HA configurations on other NAS backup targets address this shortcoming of Active-Passive configurations. These NAS backup targets keep both controllers active so they can handle these increased workloads. They may offer one, and potentially multiple, of the following HA configurations:

  • Active-Active. Each controller or server on the NAS backup target is active. Each server is assigned control or permissions to all the NAS backup target’s storage. In the event of a controller/server failure or outage, the other active server takes over.
  • Dual-Active. Each controller or server on the NAS backup target is active. Each server is assigned control or permissions to approximately half of the NAS backup target’s storage. In the event of a controller/server failure or outage, the failed server’s storage is assigned to the active server.
  • Scale-out. Usually at least three servers with storage get deployed in this configuration. The NAS backup target software is installed on each server.  This software configures the servers to appear as one logical NAS backup target on the network. Should one server fail, the other two servers take over for the failed server to keep the backup target continuously available and online.

Using modern HA configurations, organizations have access to and may use the computing and networking resources on the second (or additional) servers at any time. These configurations give them the HA they seek while better equipping them to expedite backups, scan for ransomware, and perform fast restores and instant recoveries. Further, they can accomplish these initiatives without having to acquire additional NAS backup targets.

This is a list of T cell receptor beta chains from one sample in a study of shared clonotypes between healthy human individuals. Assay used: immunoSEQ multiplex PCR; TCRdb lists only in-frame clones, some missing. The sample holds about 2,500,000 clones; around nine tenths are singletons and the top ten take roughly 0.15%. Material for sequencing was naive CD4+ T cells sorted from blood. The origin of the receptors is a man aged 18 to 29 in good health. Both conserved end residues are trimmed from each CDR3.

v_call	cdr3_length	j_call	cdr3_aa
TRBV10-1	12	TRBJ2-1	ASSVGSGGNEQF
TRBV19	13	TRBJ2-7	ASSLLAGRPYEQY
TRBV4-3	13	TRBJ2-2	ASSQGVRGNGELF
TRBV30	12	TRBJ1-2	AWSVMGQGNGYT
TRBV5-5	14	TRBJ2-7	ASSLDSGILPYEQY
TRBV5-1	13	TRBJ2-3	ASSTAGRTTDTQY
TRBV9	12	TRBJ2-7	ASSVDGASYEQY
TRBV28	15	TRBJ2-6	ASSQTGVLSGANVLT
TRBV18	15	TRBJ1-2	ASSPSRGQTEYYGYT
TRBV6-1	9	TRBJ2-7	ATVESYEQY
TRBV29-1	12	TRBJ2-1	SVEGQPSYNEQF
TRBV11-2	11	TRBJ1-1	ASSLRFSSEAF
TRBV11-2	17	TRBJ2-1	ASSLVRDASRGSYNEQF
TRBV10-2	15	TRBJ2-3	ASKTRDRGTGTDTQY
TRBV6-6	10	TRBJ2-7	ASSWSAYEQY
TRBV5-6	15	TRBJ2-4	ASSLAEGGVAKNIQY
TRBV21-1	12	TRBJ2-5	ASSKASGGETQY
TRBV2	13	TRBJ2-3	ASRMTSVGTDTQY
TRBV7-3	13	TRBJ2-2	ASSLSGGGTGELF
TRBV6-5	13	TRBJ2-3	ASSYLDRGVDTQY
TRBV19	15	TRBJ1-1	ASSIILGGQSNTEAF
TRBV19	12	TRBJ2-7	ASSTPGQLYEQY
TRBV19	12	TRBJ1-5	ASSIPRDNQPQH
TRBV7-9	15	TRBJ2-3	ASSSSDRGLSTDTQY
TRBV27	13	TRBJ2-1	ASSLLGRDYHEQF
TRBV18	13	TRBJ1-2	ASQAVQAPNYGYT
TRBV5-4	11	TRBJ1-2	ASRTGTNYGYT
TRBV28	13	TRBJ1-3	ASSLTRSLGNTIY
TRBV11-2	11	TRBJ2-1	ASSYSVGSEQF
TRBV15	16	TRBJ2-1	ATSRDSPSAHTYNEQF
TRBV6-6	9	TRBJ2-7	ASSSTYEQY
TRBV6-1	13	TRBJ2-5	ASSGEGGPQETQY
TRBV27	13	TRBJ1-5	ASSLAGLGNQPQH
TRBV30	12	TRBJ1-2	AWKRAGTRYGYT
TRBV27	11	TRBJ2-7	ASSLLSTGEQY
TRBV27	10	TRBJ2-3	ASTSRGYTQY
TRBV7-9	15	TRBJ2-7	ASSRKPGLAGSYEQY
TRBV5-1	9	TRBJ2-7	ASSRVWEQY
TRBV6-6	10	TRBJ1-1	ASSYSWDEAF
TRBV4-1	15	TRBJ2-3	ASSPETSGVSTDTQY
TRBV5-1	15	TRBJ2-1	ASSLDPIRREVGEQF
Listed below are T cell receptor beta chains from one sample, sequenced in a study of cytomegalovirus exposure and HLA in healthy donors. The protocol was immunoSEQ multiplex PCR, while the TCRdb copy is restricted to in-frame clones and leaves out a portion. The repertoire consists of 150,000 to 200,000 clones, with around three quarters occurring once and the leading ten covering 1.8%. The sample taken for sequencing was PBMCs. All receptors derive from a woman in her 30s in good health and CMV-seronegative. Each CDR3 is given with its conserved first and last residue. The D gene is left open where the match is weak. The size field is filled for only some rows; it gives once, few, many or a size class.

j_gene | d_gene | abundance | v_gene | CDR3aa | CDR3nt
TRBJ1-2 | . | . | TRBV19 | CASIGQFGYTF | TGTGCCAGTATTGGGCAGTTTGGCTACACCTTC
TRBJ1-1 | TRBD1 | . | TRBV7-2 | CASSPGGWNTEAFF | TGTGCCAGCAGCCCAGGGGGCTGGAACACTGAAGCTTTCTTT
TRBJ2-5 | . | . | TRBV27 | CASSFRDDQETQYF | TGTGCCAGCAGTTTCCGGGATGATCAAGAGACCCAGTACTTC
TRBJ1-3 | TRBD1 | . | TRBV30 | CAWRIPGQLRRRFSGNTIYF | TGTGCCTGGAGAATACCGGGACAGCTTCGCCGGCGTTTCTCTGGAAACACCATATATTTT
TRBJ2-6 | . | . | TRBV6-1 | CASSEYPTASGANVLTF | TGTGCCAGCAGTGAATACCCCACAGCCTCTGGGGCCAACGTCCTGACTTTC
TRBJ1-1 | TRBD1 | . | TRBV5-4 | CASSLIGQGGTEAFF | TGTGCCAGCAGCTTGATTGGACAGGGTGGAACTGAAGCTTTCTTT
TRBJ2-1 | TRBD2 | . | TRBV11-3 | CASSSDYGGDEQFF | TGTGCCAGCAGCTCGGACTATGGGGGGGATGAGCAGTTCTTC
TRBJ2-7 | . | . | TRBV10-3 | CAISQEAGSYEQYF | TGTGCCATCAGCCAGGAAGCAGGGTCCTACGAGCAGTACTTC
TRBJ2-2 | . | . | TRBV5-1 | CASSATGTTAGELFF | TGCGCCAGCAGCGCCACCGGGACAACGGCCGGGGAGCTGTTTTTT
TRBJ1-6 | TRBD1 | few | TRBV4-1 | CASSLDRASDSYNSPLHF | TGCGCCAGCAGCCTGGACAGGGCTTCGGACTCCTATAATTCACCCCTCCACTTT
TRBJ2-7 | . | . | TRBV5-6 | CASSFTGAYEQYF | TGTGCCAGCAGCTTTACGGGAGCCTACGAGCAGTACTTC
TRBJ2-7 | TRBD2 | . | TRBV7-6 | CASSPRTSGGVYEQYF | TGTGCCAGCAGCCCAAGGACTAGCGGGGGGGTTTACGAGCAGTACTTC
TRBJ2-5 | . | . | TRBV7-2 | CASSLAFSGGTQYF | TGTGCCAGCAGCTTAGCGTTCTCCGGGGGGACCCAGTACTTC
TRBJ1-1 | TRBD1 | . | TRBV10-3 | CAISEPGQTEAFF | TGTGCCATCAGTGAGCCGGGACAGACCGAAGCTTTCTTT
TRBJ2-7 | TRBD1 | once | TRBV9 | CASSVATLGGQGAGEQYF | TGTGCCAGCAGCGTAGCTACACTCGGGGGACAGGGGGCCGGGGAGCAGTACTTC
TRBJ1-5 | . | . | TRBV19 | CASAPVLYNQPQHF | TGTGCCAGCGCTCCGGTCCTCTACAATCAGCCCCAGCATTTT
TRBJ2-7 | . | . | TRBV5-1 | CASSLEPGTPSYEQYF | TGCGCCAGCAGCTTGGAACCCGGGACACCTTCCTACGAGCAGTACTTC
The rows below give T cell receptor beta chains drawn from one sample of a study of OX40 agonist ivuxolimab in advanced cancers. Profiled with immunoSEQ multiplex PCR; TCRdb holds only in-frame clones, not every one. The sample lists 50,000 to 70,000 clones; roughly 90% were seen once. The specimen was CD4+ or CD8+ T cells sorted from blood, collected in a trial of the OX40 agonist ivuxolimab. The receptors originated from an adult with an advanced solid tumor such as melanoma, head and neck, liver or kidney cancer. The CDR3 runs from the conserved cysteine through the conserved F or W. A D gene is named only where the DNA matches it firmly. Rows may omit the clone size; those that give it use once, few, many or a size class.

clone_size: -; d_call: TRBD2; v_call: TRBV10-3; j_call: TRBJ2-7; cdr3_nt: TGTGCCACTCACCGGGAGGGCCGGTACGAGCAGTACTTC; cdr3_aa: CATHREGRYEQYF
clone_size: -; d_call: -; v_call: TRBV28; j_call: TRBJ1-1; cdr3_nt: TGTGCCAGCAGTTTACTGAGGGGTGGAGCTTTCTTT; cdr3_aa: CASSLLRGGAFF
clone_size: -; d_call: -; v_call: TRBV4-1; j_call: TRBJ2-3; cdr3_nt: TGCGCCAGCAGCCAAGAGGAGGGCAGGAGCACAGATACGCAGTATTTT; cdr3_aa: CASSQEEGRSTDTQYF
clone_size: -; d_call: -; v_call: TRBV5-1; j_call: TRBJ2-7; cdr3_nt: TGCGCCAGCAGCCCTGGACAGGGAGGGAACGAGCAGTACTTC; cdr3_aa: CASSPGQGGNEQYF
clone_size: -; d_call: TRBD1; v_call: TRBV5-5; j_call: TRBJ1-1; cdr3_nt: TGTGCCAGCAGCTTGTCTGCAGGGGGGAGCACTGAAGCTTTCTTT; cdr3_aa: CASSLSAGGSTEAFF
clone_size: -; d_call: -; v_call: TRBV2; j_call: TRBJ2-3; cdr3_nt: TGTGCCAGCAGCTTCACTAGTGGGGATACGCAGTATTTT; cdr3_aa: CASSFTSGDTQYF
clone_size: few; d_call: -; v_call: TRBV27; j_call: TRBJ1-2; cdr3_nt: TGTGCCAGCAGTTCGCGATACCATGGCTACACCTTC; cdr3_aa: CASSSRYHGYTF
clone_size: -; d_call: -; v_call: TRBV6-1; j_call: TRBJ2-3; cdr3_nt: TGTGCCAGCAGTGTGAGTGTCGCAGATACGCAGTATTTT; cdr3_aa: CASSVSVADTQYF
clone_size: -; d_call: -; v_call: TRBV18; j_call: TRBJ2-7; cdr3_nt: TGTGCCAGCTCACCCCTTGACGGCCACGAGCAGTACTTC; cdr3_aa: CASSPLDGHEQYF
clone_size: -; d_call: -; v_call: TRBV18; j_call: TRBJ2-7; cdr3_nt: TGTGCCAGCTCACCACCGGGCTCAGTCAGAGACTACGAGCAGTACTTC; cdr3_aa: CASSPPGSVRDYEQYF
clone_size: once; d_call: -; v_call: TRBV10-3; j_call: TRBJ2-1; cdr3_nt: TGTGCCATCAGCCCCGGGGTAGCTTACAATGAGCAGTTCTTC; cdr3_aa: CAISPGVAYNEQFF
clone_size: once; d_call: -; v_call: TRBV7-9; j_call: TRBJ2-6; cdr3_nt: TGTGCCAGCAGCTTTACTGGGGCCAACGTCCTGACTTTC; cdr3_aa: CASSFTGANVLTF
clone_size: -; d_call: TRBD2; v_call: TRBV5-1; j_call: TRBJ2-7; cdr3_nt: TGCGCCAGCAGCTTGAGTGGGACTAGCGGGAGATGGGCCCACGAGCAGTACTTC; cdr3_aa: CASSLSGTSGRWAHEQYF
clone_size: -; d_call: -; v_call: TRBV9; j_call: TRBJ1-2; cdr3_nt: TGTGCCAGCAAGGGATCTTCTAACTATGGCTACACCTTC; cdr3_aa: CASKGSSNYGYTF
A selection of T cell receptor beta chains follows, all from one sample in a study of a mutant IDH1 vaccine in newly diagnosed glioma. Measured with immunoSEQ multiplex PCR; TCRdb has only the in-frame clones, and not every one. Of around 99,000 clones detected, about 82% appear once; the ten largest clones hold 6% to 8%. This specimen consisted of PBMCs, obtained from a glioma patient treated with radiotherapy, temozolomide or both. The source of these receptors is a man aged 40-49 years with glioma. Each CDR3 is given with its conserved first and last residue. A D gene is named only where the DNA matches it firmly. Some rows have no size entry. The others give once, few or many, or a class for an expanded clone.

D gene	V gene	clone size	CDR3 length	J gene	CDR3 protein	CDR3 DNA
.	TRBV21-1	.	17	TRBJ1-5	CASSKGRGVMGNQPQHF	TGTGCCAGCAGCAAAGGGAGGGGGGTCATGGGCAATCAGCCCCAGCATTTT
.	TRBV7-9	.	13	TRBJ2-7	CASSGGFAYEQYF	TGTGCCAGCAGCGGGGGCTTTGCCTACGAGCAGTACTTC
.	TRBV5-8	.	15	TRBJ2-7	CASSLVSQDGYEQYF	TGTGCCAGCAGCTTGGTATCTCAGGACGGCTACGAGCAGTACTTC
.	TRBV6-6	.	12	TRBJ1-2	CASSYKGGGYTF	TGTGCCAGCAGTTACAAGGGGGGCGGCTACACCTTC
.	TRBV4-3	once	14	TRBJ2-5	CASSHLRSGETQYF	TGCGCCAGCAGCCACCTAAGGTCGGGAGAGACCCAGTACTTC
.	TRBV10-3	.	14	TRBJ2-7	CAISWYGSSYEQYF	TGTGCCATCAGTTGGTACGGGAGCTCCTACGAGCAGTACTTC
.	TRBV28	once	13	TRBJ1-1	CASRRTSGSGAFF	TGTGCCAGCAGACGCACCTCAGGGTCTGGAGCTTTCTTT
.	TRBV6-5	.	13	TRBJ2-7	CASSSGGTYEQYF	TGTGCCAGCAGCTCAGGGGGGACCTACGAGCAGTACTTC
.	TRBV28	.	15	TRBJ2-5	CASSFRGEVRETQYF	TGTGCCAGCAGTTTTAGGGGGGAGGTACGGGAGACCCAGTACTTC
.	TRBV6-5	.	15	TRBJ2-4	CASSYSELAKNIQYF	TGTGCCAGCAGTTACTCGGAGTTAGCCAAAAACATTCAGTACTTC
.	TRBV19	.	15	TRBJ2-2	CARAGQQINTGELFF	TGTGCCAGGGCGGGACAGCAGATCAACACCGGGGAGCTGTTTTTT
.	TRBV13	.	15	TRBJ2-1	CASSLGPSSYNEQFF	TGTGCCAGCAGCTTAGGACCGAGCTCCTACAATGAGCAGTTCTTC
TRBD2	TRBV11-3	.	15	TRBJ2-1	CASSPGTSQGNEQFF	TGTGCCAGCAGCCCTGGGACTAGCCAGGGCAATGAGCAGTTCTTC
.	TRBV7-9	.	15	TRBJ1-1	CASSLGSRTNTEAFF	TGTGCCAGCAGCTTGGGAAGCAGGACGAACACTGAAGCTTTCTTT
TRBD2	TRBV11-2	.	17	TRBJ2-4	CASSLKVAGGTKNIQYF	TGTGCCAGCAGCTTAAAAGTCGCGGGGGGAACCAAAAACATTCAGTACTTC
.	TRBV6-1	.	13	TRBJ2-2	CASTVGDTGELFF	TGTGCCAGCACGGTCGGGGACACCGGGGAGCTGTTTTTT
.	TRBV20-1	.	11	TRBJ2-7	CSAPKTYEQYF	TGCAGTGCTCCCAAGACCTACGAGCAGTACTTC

HA Configurations on NAS Backup Targets Merit Scrutiny

Today’s organizations place more demands than ever on their NAS backup targets. They still expect them to ensure backups are completed successfully and within their backup windows. However, they also increasingly need to handle increased backup workloads, scan for ransomware, and perform instant restores and recoveries. In some cases, they may even need to perform all these tasks concurrently.

Cost-effectively and efficiently performing these tasks calls for organizations to identify and select NAS backup targets with more sophisticated HA configurations. These provide organizations with HA along with all the other features they need to handle the demands of their modern-day workloads. To realize these benefits however, they must select a NAS backup target that offers an HA configuration which makes all the resources on each of its servers/controllers available for use all the time. In this vein, in 2024 DCIG will release multiple TOP 5 reports on NAS backup targets. These will highlight the best backup targets for organizations to use to meet the new demands that they now place on them.


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Technology providers interested in licensing DCIG TOP 5 reports or having DCIG produce custom reports, please contact DCIG for more information.

About DCIG

The Data Center Intelligence Group (DCIG) empowers the IT industry with actionable analysis. DCIG analysts provide informed third-party analysis of various cloud, data protection, and data storage technologies.  DCIG’s audiences include C-level executives, IT managers, IT professionals, magazine editors, bloggers, analysts, and providers within the IT and cloud services industry with DCIG reaching millions of these individuals each year through its publications.

If you would like more information about this DCIG research, please contact Jerome Wendt at 844.324.4552 x 901 or email